Terms of Surrender:
I, Will, do hereby surrender control of my data to an Apple Powerbook, administered by OS X, on this, the Twenty-Seventh of November, 2006, on the following terms:
1) I will avoid Apple’s iTunes software whenever possible. No need to encourage Apple’s chief violator of privacy, efficiency, and consumer rights. Also, the iTunes Music Store won’t get a dime out of me until they start letting artists sell straight through, without major record labels stealing their cut.
2) I will attempt to use Open Source projects whenever possible, through MacPorts and Independent developers.
3) I will refuse to purchase MS Office for OS X. It’s a crappy port of crappy software, and should be picked up by any good OS X virus scanner.
4) I will to maintain a 15GB Linux Partition on my Hard Drive. Speaking of which, Apple, you should work on supporting reading from some Linux HD formats.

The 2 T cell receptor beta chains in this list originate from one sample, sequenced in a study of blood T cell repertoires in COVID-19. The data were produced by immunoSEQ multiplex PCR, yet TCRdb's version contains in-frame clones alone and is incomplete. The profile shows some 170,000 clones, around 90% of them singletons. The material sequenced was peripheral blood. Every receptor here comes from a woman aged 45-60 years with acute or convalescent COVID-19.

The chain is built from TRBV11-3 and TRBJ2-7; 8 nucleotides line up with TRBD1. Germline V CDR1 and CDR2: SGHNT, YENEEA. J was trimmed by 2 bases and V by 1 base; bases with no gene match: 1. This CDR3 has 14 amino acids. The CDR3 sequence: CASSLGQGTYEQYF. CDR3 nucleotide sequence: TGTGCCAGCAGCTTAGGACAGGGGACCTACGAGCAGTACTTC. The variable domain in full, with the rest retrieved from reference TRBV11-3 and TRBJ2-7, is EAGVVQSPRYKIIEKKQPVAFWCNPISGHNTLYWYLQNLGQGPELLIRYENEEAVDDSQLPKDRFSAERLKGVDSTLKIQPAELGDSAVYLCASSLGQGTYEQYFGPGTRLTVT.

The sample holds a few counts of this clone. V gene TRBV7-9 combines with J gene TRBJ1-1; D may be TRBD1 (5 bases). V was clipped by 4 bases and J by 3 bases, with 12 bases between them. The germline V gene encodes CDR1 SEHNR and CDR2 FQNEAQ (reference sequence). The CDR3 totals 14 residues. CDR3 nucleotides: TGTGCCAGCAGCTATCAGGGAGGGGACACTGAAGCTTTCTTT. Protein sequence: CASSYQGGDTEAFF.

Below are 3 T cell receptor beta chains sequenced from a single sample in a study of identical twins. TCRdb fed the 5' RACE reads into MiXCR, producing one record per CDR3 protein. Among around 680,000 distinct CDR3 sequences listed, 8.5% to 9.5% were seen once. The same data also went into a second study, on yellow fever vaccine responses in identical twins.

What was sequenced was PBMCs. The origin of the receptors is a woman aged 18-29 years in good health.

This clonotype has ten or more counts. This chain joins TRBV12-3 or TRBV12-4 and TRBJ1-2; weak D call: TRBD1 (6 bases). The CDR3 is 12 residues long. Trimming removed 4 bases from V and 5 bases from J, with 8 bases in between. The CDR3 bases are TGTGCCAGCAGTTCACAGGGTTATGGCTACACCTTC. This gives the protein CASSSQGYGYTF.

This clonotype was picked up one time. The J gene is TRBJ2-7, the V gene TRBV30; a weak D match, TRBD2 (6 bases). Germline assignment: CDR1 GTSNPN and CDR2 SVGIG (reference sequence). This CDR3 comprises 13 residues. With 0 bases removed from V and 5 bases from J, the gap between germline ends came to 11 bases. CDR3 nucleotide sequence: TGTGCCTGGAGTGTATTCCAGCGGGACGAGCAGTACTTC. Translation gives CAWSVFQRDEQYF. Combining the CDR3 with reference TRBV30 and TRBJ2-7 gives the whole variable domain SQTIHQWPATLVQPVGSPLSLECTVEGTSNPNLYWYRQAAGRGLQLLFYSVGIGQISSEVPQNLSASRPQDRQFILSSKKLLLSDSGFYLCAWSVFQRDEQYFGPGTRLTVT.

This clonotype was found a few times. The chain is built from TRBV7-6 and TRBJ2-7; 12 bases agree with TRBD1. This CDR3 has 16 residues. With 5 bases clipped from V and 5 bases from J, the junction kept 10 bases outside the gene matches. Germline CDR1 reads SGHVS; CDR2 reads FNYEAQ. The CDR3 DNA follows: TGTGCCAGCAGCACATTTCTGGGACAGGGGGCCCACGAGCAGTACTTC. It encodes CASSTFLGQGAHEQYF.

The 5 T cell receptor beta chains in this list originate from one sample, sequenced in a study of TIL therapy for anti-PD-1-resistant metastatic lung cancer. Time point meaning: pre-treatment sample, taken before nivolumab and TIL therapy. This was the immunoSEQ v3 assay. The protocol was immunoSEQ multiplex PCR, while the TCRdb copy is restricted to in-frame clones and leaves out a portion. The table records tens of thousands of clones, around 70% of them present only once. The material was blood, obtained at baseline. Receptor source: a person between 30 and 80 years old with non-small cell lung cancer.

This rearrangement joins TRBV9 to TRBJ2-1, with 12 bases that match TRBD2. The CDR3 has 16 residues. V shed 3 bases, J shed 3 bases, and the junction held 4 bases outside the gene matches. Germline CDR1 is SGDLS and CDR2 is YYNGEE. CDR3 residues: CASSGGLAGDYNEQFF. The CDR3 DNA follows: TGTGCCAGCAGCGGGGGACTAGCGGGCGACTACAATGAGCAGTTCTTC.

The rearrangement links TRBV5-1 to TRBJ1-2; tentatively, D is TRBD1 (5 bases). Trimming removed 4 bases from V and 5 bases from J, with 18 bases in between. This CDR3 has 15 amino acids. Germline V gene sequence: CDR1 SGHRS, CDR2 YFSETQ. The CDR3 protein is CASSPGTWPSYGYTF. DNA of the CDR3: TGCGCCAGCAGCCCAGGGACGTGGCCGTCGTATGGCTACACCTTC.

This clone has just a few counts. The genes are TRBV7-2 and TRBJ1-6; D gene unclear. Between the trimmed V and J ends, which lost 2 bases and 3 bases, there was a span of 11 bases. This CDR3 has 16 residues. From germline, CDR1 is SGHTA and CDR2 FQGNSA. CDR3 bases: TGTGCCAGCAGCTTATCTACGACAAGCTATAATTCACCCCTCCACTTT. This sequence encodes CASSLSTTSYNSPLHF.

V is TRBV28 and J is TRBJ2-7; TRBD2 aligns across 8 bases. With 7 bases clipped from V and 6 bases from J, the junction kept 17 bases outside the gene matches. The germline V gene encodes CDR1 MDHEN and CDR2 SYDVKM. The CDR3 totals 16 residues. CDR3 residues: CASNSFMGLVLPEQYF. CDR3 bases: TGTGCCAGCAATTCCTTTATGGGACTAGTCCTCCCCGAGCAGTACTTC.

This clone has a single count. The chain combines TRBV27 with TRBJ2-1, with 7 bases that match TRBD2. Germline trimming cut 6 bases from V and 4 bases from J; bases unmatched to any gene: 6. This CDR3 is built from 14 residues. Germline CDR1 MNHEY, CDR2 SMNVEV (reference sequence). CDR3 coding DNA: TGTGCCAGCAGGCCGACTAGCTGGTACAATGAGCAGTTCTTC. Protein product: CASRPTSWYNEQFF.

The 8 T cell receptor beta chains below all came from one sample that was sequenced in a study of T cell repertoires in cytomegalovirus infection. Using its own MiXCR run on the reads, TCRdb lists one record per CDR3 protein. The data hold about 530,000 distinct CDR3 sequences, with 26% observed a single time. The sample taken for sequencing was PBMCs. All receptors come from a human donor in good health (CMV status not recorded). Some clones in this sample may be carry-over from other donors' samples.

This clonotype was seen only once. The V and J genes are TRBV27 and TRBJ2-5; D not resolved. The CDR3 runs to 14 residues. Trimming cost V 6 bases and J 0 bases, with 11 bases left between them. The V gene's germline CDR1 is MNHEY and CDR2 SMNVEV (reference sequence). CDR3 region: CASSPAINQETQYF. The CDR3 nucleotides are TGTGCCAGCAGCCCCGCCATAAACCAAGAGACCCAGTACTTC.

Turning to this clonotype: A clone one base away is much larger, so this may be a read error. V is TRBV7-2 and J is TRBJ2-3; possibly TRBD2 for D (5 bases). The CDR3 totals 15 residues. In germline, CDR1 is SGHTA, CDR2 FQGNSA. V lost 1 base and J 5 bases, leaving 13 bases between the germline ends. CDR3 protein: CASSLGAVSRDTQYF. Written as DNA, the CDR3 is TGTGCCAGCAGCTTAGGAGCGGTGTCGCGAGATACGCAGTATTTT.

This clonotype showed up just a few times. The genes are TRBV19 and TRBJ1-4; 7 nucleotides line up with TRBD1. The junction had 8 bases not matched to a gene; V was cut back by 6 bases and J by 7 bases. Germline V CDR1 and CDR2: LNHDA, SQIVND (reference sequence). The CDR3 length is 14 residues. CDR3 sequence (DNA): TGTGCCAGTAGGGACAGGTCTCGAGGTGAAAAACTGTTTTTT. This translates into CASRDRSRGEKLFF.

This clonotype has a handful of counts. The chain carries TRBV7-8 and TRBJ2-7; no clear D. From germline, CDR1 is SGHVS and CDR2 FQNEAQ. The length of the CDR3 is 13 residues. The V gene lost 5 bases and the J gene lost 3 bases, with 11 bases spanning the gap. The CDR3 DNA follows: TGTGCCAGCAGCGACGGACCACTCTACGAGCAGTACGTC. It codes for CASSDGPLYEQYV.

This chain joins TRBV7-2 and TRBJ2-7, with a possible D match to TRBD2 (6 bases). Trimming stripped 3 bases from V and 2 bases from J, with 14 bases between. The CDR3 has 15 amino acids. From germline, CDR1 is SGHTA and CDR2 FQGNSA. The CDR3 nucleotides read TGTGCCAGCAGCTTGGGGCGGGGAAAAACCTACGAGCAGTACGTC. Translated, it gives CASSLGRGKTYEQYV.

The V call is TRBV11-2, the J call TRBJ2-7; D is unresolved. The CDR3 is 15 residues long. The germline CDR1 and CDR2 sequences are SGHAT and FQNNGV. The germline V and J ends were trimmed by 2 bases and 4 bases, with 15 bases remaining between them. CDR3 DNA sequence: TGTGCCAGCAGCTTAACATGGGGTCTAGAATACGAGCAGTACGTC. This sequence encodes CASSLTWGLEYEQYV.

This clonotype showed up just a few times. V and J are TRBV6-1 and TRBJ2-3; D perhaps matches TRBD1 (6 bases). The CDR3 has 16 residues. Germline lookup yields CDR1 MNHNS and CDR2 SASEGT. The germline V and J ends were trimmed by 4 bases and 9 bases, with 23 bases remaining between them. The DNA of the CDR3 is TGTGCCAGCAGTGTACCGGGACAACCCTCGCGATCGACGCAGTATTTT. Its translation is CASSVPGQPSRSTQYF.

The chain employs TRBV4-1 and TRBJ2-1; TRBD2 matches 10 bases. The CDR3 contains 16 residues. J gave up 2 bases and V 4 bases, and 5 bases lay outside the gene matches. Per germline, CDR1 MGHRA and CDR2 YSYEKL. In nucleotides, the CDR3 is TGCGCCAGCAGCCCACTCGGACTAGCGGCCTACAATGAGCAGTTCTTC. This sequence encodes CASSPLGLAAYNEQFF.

5) I won’t be purchasing iLife ‘0x any time soon. iMovie and iDVD are nice, but they’re buggy in project-killing sorts of ways, and iPhoto is nothing compared to the might of Photoshop. Same goes for .Mac.
6) I will be allowed to maintain my prior sentiments that iTunes, Spotlight, iChat, and, most importantly, the Intel Switch, suck.
Final Statement by the defeated:
I originally compared Linux to an escape capsule, and I think the comparison is still valid. Linux will be my escape pod when Apple becomes intolerable. However, for now, I need the amenities of the full ship, and there’s no sense in computational asceticism when I need to get things done.